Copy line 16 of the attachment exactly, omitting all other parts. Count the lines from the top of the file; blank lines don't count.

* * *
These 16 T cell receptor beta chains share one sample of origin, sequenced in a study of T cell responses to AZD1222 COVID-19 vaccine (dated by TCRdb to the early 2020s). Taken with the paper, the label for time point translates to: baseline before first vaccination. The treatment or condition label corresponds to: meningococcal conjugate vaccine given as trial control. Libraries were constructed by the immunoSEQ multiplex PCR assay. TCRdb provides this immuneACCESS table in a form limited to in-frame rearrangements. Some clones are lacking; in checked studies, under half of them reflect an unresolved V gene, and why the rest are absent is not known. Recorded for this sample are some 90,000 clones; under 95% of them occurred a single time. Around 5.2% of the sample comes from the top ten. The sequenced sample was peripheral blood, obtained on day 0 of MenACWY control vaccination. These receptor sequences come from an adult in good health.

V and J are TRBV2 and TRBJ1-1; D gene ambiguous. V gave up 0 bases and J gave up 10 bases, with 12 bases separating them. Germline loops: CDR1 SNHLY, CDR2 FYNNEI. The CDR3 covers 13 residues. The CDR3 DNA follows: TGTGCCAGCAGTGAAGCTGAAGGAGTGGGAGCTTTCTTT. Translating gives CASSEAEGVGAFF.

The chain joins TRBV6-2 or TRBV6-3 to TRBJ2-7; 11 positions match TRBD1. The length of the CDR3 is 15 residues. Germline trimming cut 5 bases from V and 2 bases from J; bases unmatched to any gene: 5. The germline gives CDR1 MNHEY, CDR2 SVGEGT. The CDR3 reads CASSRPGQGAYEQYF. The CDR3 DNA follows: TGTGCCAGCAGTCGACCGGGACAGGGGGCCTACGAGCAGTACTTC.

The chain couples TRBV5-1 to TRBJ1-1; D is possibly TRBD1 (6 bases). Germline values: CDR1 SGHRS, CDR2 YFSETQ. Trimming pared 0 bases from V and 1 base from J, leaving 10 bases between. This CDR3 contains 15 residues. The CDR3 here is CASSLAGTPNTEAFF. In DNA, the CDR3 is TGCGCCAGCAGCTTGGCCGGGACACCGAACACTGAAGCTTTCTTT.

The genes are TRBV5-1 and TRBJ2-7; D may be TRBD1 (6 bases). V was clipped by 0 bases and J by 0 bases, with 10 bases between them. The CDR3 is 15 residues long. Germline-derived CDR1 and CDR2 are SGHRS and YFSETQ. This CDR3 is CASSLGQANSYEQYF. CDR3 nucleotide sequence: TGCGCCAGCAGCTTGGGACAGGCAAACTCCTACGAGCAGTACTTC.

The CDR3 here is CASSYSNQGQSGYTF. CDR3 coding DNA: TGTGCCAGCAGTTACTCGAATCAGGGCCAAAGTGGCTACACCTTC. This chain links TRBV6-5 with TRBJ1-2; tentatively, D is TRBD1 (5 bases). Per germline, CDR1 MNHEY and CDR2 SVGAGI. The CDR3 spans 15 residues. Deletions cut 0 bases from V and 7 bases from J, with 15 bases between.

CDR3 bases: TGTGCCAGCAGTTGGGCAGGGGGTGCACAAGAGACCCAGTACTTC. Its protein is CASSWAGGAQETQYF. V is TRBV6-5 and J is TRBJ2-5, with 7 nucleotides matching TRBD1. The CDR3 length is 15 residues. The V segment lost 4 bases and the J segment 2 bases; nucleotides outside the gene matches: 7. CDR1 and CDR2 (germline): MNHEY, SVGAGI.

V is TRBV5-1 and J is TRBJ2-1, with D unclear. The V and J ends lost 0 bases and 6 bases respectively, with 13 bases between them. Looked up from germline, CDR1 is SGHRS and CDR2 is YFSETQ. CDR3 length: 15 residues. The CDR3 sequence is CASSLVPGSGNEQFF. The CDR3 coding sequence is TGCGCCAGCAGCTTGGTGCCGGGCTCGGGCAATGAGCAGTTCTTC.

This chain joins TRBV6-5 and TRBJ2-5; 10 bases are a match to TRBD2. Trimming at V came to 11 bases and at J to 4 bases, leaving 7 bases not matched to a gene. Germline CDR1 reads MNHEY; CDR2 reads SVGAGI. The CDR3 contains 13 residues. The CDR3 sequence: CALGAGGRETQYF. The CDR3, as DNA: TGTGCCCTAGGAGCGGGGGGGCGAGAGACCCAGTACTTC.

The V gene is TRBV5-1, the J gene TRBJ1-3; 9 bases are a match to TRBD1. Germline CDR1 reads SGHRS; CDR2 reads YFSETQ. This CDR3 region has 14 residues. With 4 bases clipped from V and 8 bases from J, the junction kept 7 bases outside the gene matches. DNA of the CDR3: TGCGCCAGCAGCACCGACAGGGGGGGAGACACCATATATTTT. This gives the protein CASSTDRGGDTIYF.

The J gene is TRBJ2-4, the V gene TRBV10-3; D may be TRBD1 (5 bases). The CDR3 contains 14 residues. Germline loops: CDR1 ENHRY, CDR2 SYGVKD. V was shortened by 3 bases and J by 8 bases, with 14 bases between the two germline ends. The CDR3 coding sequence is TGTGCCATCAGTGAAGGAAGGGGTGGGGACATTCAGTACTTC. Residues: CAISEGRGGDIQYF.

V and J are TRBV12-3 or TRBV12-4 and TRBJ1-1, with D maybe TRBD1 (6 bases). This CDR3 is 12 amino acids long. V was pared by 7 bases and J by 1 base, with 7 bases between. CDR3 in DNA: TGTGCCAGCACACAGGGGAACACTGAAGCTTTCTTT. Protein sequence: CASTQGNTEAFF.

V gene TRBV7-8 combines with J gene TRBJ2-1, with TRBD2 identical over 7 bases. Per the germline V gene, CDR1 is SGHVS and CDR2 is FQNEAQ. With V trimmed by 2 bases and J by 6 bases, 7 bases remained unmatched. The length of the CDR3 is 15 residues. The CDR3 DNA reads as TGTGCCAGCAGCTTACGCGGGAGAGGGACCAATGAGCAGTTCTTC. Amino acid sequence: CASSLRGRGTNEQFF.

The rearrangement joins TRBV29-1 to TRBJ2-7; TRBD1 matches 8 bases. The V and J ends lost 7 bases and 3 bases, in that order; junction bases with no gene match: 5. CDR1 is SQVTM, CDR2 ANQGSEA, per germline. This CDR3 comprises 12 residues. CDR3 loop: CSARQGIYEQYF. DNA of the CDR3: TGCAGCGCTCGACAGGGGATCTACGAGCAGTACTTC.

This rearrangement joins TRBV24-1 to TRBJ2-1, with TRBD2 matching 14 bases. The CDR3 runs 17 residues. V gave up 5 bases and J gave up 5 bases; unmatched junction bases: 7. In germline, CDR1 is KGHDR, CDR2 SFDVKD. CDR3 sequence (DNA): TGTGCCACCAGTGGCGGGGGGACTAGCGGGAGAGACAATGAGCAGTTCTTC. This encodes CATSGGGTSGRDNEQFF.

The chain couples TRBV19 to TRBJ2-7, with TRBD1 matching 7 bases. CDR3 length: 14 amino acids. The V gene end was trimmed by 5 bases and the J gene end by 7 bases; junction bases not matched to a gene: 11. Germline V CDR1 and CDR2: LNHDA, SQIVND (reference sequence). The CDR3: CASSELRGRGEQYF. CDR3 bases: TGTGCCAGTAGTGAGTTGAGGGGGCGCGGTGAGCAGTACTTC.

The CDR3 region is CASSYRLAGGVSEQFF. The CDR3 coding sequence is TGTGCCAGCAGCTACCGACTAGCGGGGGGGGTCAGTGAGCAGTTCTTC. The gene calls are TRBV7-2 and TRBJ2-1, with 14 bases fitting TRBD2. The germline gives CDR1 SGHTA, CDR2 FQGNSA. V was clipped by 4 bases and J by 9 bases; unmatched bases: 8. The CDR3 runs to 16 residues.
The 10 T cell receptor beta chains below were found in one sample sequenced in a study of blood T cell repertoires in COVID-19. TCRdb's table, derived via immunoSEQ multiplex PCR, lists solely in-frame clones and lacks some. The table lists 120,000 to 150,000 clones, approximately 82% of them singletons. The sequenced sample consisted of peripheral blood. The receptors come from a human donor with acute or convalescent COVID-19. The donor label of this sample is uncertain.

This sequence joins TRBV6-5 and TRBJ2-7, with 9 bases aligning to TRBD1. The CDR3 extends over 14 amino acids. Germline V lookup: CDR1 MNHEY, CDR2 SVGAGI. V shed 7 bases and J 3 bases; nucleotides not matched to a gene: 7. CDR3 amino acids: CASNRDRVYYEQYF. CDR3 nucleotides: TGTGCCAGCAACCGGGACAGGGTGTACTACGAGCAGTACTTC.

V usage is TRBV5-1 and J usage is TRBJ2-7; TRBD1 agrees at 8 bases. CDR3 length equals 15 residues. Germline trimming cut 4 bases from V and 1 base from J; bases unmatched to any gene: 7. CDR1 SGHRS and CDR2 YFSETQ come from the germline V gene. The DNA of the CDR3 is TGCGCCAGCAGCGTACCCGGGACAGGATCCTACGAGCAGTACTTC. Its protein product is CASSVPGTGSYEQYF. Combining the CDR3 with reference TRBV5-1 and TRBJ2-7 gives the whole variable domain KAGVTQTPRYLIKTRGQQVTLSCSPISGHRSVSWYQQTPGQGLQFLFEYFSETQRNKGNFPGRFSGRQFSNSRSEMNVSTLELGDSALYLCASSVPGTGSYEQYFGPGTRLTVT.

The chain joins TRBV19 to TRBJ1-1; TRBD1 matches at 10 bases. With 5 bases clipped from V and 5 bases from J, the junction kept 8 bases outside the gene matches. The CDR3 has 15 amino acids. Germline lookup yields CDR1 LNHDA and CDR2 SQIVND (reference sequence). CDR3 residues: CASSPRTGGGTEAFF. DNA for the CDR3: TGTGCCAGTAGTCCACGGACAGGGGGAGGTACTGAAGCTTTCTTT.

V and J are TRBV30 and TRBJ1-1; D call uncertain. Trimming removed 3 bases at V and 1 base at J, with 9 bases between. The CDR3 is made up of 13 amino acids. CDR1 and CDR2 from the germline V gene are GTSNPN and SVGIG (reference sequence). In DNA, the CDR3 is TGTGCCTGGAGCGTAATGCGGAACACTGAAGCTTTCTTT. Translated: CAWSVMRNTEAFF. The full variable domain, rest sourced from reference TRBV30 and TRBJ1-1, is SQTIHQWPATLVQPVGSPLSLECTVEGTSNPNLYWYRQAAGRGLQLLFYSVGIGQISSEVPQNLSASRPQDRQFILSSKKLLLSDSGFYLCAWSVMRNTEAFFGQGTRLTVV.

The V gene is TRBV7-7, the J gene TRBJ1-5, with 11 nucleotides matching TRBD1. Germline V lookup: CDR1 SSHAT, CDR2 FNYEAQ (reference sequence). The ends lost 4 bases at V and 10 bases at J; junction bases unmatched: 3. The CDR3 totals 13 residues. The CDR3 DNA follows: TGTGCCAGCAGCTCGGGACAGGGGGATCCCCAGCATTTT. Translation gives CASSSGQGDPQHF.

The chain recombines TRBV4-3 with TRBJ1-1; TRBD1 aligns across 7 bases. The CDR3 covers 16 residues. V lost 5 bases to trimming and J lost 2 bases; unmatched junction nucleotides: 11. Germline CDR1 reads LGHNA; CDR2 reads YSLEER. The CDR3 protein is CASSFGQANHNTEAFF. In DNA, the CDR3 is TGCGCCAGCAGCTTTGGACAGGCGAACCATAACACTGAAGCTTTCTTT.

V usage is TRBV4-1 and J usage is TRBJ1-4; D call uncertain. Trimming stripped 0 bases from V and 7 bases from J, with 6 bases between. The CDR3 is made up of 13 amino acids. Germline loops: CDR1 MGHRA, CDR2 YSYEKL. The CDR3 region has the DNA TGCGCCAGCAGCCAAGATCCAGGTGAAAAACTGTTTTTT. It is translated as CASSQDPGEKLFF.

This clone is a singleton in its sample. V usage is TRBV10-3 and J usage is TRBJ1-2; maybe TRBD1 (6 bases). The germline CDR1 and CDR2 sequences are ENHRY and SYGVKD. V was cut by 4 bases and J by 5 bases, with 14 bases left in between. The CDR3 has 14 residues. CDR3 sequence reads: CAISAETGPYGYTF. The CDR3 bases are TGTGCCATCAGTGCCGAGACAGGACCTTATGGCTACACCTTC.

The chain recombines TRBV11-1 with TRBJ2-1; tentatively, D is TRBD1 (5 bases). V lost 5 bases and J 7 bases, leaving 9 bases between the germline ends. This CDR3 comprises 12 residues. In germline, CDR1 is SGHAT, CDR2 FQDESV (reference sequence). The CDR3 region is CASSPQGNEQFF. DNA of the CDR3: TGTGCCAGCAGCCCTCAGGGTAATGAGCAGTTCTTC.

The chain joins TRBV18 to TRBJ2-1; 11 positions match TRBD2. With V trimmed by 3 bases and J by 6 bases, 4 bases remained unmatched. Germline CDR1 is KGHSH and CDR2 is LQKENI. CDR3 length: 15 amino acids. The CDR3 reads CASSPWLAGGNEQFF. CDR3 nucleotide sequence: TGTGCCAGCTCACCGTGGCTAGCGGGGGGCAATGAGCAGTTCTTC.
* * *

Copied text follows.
The chain couples TRBV19 to TRBJ2-7, with TRBD1 matching 7 bases. CDR3 length: 14 amino acids. The V gene end was trimmed by 5 bases and the J gene end by 7 bases; junction bases not matched to a gene: 11. Germline V CDR1 and CDR2: LNHDA, SQIVND (reference sequence). The CDR3: CASSELRGRGEQYF. CDR3 bases: TGTGCCAGTAGTGAGTTGAGGGGGCGCGGTGAGCAGTACTTC.